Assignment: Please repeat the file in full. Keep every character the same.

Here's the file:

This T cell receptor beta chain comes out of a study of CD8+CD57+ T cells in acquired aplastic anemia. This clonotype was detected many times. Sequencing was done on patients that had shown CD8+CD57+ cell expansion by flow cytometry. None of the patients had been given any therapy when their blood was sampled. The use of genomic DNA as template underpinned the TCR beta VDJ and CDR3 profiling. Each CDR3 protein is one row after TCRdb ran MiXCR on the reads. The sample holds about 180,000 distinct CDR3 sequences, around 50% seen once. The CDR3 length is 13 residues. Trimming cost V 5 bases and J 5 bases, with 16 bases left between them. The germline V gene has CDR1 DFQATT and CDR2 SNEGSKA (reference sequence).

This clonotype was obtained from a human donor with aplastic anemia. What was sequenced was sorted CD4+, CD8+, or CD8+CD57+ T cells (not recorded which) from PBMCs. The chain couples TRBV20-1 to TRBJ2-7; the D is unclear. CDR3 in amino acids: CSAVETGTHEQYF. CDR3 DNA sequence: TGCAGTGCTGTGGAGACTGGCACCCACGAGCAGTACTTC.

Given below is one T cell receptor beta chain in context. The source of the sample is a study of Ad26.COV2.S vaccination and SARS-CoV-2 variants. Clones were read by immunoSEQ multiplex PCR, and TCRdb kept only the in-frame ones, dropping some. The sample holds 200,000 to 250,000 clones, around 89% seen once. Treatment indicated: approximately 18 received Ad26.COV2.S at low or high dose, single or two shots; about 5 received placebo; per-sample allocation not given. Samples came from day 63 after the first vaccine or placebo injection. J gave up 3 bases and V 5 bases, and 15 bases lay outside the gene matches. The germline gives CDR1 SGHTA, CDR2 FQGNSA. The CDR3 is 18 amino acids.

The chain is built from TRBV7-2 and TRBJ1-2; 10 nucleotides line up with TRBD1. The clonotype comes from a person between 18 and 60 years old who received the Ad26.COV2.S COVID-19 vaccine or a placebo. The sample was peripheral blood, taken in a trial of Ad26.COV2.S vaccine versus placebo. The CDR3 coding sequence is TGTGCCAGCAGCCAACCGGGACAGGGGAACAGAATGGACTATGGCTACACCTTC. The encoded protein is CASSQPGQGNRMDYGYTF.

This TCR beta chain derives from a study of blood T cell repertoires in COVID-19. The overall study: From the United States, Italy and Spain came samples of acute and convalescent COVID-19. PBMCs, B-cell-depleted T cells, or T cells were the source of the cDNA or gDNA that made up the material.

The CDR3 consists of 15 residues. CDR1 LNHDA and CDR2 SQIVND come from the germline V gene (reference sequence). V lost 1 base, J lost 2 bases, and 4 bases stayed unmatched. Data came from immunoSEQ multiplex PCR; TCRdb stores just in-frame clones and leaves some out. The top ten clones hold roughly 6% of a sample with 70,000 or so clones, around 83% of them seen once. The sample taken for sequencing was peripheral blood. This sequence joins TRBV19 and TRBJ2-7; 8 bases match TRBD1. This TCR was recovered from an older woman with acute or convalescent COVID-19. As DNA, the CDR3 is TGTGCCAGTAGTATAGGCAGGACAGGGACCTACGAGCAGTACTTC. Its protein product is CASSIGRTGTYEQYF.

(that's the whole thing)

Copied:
This T cell receptor beta chain comes out of a study of CD8+CD57+ T cells in acquired aplastic anemia. This clonotype was detected many times. Sequencing was done on patients that had shown CD8+CD57+ cell expansion by flow cytometry. None of the patients had been given any therapy when their blood was sampled. The use of genomic DNA as template underpinned the TCR beta VDJ and CDR3 profiling. Each CDR3 protein is one row after TCRdb ran MiXCR on the reads. The sample holds about 180,000 distinct CDR3 sequences, around 50% seen once. The CDR3 length is 13 residues. Trimming cost V 5 bases and J 5 bases, with 16 bases left between them. The germline V gene has CDR1 DFQATT and CDR2 SNEGSKA (reference sequence).

This clonotype was obtained from a human donor with aplastic anemia. What was sequenced was sorted CD4+, CD8+, or CD8+CD57+ T cells (not recorded which) from PBMCs. The chain couples TRBV20-1 to TRBJ2-7; the D is unclear. CDR3 in amino acids: CSAVETGTHEQYF. CDR3 DNA sequence: TGCAGTGCTGTGGAGACTGGCACCCACGAGCAGTACTTC.

Given below is one T cell receptor beta chain in context. The source of the sample is a study of Ad26.COV2.S vaccination and SARS-CoV-2 variants. Clones were read by immunoSEQ multiplex PCR, and TCRdb kept only the in-frame ones, dropping some. The sample holds 200,000 to 250,000 clones, around 89% seen once. Treatment indicated: approximately 18 received Ad26.COV2.S at low or high dose, single or two shots; about 5 received placebo; per-sample allocation not given. Samples came from day 63 after the first vaccine or placebo injection. J gave up 3 bases and V 5 bases, and 15 bases lay outside the gene matches. The germline gives CDR1 SGHTA, CDR2 FQGNSA. The CDR3 is 18 amino acids.

The chain is built from TRBV7-2 and TRBJ1-2; 10 nucleotides line up with TRBD1. The clonotype comes from a person between 18 and 60 years old who received the Ad26.COV2.S COVID-19 vaccine or a placebo. The sample was peripheral blood, taken in a trial of Ad26.COV2.S vaccine versus placebo. The CDR3 coding sequence is TGTGCCAGCAGCCAACCGGGACAGGGGAACAGAATGGACTATGGCTACACCTTC. The encoded protein is CASSQPGQGNRMDYGYTF.

This TCR beta chain derives from a study of blood T cell repertoires in COVID-19. The overall study: From the United States, Italy and Spain came samples of acute and convalescent COVID-19. PBMCs, B-cell-depleted T cells, or T cells were the source of the cDNA or gDNA that made up the material.

The CDR3 consists of 15 residues. CDR1 LNHDA and CDR2 SQIVND come from the germline V gene (reference sequence). V lost 1 base, J lost 2 bases, and 4 bases stayed unmatched. Data came from immunoSEQ multiplex PCR; TCRdb stores just in-frame clones and leaves some out. The top ten clones hold roughly 6% of a sample with 70,000 or so clones, around 83% of them seen once. The sample taken for sequencing was peripheral blood. This sequence joins TRBV19 and TRBJ2-7; 8 bases match TRBD1. This TCR was recovered from an older woman with acute or convalescent COVID-19. As DNA, the CDR3 is TGTGCCAGTAGTATAGGCAGGACAGGGACCTACGAGCAGTACTTC. Its protein product is CASSIGRTGTYEQYF.